A judge ordered Justin Applewhite, 16, Kenneth Brown, 15, and Scandale Fritz, 16, each held on $900,000 bond. The teens each face one count of aggravated criminal sexual assault.
The alleged sexual assaults took place at Fritz’s house Dec. 15, 2012. Fritz had the girl meet him at home, and then took her into the basement and allegedly raped her. According to court documents, Fritz threatened the girl, who had pleaded him to stop, by showing her a gun, and is alleged to have later filmed Applewhite and Brown raping her.
Kaitlyn Hunt’s parents knew their 18-year-old daughter was dating a 15-year-old girl whom she met through classes and varsity sports at the Florida high school the two attended. But when the younger girl’s parents learned about the relationship, they had Kaitlyn arrested on two counts of felony lewd and lascivious battery on a child ages 12 to 16. Kaitlyn must now choose whether to go to trial — if found guilty, she’d have to register as a sex offender and could serve up to 15 years in prison — or accept a plea deal of two years’ house arrest and one year of probation. The Hunts hope growing publicity will pressure the state to drop her case and focus on protecting and educating teenagers instead of prosecuting them for falling in consensual love.
Steven Hunt told Jezebel in a phone interview that his daughter Kaitlyn, whom friends and family call “Kate,” grew close with her 15-year-old former girlfriend through classes and the varsity basketball team the two played on at Sebastian River High School in Sebastian, Fla; the younger girl was a freshman student enrolled in International Baccalaureate courses with upperclassmen, so they were peers in the same social circle. Kate’s mother, Kelley Hunt Smith, wrote on Facebook that the two girls hung out with the family at their home and before basketball games. Since Kelley had seen the girl’s father at sporting events, she assumed her family knew about and accepted the relationship. Kate had always dated boys, but when she told her mother she was dating a girl, Kelley “didn’t want to make it a big deal,” she wrote. “I talked to her about it, and figured it was just a social thing, times have changed and a lot of kids are experimenting, so I didn’t make much of it.”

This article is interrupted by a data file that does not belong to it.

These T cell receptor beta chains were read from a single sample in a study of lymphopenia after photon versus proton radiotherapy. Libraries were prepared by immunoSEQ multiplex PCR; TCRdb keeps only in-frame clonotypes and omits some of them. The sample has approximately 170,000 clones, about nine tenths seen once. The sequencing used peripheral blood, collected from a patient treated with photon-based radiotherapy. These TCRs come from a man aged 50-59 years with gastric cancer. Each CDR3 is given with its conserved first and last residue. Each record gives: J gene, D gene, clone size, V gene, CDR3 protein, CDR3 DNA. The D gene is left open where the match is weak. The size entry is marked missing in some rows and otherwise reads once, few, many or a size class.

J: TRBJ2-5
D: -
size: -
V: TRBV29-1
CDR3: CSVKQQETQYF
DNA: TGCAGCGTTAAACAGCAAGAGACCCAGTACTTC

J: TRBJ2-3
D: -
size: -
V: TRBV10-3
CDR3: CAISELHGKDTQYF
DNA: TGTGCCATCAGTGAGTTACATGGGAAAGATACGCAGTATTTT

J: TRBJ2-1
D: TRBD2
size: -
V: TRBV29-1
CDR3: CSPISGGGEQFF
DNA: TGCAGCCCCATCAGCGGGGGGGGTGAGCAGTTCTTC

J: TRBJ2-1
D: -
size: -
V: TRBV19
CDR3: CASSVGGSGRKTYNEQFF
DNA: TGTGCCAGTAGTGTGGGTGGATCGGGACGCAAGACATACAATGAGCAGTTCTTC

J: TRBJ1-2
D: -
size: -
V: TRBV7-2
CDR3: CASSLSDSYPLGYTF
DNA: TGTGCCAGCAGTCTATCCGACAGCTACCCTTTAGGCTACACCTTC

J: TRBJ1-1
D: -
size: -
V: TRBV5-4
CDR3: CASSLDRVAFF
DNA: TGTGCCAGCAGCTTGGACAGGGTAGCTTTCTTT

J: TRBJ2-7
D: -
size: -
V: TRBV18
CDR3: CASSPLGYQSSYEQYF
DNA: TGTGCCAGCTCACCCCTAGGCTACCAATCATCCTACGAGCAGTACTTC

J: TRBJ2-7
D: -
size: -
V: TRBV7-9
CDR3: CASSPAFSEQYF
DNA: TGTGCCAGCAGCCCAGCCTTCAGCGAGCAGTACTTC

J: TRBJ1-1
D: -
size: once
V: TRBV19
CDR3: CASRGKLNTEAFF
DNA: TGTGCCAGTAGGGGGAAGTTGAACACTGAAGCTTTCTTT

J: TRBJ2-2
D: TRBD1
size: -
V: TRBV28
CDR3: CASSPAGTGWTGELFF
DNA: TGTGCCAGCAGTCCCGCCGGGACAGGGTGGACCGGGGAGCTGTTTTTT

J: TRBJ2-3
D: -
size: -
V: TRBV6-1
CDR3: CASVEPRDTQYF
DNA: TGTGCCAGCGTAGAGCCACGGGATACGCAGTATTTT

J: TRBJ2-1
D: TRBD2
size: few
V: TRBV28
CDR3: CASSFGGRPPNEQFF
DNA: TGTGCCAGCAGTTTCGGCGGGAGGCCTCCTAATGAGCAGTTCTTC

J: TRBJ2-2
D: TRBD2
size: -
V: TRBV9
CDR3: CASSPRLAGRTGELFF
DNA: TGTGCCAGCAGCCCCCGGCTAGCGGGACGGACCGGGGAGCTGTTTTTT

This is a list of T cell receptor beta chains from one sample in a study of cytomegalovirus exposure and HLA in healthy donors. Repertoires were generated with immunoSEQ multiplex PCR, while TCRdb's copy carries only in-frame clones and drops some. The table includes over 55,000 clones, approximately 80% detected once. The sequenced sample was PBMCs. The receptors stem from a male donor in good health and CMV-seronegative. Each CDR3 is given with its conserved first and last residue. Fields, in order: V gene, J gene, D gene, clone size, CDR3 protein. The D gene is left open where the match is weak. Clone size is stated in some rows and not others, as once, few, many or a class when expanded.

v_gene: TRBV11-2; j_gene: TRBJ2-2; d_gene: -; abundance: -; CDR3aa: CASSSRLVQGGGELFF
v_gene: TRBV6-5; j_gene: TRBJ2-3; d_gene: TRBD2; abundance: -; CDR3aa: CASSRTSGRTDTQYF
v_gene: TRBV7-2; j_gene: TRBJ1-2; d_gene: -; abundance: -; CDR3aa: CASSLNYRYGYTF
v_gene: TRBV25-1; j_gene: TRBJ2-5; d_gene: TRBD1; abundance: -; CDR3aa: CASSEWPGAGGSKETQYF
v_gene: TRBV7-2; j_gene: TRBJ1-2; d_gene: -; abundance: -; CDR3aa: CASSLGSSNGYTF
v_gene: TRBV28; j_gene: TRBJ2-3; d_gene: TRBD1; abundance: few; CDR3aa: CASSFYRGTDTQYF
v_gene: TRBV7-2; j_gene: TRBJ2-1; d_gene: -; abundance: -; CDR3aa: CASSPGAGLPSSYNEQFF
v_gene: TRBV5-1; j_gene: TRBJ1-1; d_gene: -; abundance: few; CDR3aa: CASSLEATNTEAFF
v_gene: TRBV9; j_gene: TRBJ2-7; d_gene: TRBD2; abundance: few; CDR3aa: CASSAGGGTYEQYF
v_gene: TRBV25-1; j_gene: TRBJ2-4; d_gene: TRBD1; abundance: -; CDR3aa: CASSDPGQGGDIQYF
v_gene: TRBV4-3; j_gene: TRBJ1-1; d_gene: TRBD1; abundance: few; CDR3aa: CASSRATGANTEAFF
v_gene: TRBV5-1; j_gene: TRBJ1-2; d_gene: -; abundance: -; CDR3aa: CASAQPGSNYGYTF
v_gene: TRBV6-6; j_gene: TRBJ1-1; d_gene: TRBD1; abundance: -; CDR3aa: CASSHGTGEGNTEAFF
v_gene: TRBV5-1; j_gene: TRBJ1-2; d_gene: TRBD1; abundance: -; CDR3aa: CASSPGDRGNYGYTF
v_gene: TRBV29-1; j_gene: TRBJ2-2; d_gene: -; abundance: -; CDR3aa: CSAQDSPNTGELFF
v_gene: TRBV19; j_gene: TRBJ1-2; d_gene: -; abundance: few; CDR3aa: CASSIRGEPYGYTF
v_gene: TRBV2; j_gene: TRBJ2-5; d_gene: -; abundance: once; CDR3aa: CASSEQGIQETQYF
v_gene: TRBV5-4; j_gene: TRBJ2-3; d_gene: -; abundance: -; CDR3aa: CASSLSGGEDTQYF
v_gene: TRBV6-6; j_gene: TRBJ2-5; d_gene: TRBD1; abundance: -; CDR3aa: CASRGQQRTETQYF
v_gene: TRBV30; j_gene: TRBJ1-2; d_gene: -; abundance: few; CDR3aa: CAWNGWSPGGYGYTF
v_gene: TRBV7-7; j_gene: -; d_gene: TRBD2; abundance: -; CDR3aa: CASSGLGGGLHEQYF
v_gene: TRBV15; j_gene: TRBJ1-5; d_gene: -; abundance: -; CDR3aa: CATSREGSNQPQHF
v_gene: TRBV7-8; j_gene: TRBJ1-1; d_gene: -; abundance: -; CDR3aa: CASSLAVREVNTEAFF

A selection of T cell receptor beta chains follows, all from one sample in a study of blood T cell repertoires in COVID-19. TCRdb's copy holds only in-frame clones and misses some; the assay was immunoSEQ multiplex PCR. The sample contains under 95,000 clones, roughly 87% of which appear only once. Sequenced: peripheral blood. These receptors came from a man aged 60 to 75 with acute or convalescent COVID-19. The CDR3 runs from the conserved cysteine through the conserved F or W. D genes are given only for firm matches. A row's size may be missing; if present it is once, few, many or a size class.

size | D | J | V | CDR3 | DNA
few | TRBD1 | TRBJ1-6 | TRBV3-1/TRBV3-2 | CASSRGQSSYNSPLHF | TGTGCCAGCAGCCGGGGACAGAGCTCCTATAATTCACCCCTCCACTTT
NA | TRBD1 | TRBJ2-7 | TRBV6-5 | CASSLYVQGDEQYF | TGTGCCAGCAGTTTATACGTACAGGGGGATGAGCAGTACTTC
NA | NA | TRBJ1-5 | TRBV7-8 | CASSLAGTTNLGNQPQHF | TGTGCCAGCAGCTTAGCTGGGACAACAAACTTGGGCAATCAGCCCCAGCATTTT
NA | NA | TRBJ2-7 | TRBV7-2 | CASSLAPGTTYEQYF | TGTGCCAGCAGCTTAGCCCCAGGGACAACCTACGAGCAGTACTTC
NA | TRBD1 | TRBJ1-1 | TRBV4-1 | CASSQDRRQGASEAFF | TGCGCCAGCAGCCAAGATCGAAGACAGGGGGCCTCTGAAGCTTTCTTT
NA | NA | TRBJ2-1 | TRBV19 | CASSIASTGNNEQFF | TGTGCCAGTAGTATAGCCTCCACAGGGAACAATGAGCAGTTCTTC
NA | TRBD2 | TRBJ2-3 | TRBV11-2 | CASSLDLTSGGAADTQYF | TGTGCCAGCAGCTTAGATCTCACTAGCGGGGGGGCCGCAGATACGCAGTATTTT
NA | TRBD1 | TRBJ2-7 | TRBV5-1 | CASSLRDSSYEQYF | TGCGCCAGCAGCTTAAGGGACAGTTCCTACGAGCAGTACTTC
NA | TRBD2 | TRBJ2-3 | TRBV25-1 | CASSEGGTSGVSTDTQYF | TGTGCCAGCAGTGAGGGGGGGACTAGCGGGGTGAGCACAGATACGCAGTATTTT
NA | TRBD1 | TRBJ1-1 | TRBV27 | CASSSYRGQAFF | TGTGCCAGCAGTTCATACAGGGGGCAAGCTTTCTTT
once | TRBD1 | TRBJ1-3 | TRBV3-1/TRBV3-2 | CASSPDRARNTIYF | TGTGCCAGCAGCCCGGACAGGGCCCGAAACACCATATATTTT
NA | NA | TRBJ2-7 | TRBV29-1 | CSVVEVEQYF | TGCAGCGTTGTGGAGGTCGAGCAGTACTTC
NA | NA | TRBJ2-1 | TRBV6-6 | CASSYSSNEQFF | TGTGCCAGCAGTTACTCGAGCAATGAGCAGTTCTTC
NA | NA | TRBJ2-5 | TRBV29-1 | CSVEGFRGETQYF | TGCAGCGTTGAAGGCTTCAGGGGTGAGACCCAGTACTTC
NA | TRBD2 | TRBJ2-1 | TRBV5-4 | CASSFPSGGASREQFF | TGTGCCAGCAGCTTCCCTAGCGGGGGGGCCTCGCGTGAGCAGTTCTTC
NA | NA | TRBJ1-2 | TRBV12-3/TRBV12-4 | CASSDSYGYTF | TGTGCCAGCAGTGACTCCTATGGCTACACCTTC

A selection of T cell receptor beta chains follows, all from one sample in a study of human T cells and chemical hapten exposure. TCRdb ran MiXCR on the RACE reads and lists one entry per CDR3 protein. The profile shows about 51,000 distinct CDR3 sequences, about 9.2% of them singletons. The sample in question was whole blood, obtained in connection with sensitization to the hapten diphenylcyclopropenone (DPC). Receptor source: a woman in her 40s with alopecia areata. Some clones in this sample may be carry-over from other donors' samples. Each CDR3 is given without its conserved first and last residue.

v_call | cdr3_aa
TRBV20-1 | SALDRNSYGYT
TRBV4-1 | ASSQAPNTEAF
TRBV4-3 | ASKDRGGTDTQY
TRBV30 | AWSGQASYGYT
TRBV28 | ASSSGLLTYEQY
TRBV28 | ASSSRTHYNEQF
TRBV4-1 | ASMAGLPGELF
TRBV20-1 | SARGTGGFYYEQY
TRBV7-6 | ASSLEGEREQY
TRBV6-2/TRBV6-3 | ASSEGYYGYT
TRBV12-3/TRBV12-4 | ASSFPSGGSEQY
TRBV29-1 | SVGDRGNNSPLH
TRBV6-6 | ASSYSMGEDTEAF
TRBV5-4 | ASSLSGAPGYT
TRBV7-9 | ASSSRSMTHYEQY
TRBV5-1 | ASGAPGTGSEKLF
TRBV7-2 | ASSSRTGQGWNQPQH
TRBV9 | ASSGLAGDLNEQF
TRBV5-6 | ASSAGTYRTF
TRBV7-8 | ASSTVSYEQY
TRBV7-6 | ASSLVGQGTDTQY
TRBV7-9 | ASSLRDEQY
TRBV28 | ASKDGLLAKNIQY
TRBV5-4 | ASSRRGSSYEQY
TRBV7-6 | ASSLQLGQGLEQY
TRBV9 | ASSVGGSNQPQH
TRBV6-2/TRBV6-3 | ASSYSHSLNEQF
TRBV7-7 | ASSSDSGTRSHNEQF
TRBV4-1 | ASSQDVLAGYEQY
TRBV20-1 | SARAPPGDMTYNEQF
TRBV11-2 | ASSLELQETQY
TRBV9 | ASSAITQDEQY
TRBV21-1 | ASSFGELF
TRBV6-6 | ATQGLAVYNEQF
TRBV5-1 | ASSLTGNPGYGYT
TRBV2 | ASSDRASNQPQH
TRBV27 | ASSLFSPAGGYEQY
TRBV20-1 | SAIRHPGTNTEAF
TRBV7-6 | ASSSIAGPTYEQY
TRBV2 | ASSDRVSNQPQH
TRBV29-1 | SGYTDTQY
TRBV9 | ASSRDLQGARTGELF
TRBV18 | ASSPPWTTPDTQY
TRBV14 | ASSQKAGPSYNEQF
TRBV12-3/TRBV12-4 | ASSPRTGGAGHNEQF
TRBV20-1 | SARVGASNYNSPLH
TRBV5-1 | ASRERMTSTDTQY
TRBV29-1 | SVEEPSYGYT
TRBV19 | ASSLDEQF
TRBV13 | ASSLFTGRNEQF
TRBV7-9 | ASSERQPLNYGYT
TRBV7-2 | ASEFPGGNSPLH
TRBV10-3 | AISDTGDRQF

(The Root) — Ethel and Eugene Arms have three children, five grandchildren and four great-grandchildren. Now, after 49 years of marriage, the Birmingham, Ala., couple have something they’ve waited on for 50 years: prom memories.
The Ullman High School sweethearts didn’t go to the prom in 1963, because for students who attended black high schools in Birmingham, there wasn’t one. In May 1963, hundreds of these students had protested for civil rights as part of the Children’s March — facing fire hoses, dogs and police with clubs. Many went to jail, and several were kicked out of school.
Officials at the time canceled senior proms and several other school activities, for safety reasons, they said. Students said the cancellations were punishment aimed at those who dared to stand up to protest segregation laws.
Neither Ethel nor Eugene Arms marched in the Children’s March, but they were supportive, Eugene said. “I attended rallies. I worked, and I contributed money, but I yielded to my mother’s wishes and didn’t march,” he said. “But just because you didn’t march doesn’t mean you didn’t face discrimination or experience the denial of rights and privileges.”
The year 1963 was a turning point in the South, but the changes did not come without sacrifice. People were beaten. Churches and residences were bombed. Images from Birmingham were shown around the world, raising awareness of the intense grip of segregation on blacks and forcing the courts and the government to yield to the call for human and civil rights.